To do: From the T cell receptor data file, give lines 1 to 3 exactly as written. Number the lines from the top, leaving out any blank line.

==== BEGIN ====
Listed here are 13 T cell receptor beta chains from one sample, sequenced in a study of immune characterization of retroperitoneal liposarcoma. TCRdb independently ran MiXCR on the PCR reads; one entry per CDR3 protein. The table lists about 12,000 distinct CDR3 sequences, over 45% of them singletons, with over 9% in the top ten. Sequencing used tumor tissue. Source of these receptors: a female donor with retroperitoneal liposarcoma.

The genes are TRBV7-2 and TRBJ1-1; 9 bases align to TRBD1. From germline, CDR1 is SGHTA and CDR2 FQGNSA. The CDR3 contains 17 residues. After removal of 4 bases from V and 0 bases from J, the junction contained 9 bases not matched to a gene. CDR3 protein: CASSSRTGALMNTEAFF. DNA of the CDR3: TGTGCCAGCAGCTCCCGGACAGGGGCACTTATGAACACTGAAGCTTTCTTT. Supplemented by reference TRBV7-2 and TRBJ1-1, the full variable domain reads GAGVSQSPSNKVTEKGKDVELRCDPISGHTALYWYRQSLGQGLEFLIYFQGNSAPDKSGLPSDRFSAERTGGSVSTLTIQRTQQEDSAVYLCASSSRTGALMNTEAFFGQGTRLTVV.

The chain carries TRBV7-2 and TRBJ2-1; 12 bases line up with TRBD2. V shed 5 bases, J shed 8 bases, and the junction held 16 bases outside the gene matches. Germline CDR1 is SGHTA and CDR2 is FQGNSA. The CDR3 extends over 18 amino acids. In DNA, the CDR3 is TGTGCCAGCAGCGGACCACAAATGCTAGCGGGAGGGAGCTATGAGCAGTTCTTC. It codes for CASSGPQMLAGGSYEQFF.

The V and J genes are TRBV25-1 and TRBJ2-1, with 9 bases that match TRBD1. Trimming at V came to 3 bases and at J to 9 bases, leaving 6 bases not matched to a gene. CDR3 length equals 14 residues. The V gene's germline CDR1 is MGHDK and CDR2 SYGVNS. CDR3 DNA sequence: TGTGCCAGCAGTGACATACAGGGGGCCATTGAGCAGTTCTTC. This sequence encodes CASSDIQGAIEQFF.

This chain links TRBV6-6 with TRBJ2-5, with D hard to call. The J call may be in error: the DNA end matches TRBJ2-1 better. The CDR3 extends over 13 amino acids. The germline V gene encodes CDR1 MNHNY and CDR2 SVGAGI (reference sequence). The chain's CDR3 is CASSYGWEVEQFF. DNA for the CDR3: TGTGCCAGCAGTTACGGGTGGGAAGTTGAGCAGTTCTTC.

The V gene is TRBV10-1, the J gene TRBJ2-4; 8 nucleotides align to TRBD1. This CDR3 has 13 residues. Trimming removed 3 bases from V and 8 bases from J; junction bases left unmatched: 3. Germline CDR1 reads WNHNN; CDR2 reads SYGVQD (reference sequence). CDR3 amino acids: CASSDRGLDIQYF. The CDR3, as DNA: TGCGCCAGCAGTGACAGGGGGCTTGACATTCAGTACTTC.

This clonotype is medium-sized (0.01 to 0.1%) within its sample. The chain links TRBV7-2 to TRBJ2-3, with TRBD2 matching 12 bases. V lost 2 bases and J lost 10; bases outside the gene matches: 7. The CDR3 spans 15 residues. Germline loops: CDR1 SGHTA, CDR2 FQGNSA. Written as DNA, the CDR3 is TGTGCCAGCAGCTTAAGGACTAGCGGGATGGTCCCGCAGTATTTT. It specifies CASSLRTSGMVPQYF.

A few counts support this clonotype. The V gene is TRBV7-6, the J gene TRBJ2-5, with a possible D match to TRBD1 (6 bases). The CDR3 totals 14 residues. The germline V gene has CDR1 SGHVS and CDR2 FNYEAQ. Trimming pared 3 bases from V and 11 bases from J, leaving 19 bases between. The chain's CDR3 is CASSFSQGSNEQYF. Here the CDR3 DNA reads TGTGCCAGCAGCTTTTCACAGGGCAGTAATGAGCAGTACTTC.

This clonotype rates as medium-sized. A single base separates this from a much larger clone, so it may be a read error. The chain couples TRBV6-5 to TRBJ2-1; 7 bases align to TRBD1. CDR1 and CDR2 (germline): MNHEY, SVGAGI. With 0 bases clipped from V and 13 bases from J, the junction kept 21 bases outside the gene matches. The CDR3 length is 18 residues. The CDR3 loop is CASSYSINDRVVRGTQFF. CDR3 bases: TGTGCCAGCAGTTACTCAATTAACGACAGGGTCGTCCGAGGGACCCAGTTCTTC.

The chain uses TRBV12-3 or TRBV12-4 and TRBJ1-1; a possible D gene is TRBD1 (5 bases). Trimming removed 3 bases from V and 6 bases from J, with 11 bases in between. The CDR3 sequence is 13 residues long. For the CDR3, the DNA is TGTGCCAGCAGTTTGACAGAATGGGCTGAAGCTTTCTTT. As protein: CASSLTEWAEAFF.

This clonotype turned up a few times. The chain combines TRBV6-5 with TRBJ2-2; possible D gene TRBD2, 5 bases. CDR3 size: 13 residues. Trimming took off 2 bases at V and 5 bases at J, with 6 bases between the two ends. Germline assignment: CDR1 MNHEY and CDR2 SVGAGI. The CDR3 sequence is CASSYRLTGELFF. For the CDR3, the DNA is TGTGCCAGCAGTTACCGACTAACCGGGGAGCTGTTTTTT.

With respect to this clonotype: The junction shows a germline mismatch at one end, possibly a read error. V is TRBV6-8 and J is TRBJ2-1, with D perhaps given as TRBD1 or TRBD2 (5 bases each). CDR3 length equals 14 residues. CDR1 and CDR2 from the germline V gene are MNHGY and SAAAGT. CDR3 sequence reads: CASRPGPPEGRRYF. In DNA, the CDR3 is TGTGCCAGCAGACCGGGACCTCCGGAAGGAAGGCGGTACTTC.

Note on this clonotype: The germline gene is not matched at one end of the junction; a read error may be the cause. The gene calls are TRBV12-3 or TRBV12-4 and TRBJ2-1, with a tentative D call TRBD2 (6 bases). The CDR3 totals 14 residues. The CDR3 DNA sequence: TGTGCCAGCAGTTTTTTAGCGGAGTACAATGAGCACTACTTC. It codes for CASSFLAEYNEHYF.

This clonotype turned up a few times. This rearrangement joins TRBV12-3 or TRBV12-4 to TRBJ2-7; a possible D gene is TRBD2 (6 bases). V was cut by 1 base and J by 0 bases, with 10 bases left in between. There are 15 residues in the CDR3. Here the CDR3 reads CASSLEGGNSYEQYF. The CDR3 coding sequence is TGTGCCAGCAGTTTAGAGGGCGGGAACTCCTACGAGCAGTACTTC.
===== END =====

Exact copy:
Listed here are 13 T cell receptor beta chains from one sample, sequenced in a study of immune characterization of retroperitoneal liposarcoma. TCRdb independently ran MiXCR on the PCR reads; one entry per CDR3 protein. The table lists about 12,000 distinct CDR3 sequences, over 45% of them singletons, with over 9% in the top ten. Sequencing used tumor tissue. Source of these receptors: a female donor with retroperitoneal liposarcoma.

The genes are TRBV7-2 and TRBJ1-1; 9 bases align to TRBD1. From germline, CDR1 is SGHTA and CDR2 FQGNSA. The CDR3 contains 17 residues. After removal of 4 bases from V and 0 bases from J, the junction contained 9 bases not matched to a gene. CDR3 protein: CASSSRTGALMNTEAFF. DNA of the CDR3: TGTGCCAGCAGCTCCCGGACAGGGGCACTTATGAACACTGAAGCTTTCTTT. Supplemented by reference TRBV7-2 and TRBJ1-1, the full variable domain reads GAGVSQSPSNKVTEKGKDVELRCDPISGHTALYWYRQSLGQGLEFLIYFQGNSAPDKSGLPSDRFSAERTGGSVSTLTIQRTQQEDSAVYLCASSSRTGALMNTEAFFGQGTRLTVV.

The chain carries TRBV7-2 and TRBJ2-1; 12 bases line up with TRBD2. V shed 5 bases, J shed 8 bases, and the junction held 16 bases outside the gene matches. Germline CDR1 is SGHTA and CDR2 is FQGNSA. The CDR3 extends over 18 amino acids. In DNA, the CDR3 is TGTGCCAGCAGCGGACCACAAATGCTAGCGGGAGGGAGCTATGAGCAGTTCTTC. It codes for CASSGPQMLAGGSYEQFF.